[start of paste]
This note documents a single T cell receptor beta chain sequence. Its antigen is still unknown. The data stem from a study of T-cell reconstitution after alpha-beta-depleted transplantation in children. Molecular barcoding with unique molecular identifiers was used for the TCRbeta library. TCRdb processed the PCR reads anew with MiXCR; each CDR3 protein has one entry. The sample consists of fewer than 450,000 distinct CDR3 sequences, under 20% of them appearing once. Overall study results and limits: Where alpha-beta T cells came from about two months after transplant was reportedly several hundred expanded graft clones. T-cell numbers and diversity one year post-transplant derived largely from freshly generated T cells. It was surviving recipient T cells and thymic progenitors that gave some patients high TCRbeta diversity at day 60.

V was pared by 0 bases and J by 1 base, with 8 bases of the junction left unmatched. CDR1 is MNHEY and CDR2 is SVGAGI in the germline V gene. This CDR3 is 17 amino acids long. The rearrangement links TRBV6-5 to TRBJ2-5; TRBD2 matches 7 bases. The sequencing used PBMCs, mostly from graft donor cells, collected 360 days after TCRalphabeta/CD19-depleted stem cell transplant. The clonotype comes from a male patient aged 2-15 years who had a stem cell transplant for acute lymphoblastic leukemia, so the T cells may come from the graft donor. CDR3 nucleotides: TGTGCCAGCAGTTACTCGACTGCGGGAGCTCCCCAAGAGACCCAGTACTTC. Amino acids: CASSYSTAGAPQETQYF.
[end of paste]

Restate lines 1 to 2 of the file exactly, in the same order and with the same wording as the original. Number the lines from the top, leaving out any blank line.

This note documents a single T cell receptor beta chain sequence. Its antigen is still unknown. The data stem from a study of T-cell reconstitution after alpha-beta-depleted transplantation in children. Molecular barcoding with unique molecular identifiers was used for the TCRbeta library. TCRdb processed the PCR reads anew with MiXCR; each CDR3 protein has one entry. The sample consists of fewer than 450,000 distinct CDR3 sequences, under 20% of them appearing once. Overall study results and limits: Where alpha-beta T cells came from about two months after transplant was reportedly several hundred expanded graft clones. T-cell numbers and diversity one year post-transplant derived largely from freshly generated T cells. It was surviving recipient T cells and thymic progenitors that gave some patients high TCRbeta diversity at day 60.

V was pared by 0 bases and J by 1 base, with 8 bases of the junction left unmatched. CDR1 is MNHEY and CDR2 is SVGAGI in the germline V gene. This CDR3 is 17 amino acids long. The rearrangement links TRBV6-5 to TRBJ2-5; TRBD2 matches 7 bases. The sequencing used PBMCs, mostly from graft donor cells, collected 360 days after TCRalphabeta/CD19-depleted stem cell transplant. The clonotype comes from a male patient aged 2-15 years who had a stem cell transplant for acute lymphoblastic leukemia, so the T cells may come from the graft donor. CDR3 nucleotides: TGTGCCAGCAGTTACTCGACTGCGGGAGCTCCCCAAGAGACCCAGTACTTC. Amino acids: CASSYSTAGAPQETQYF.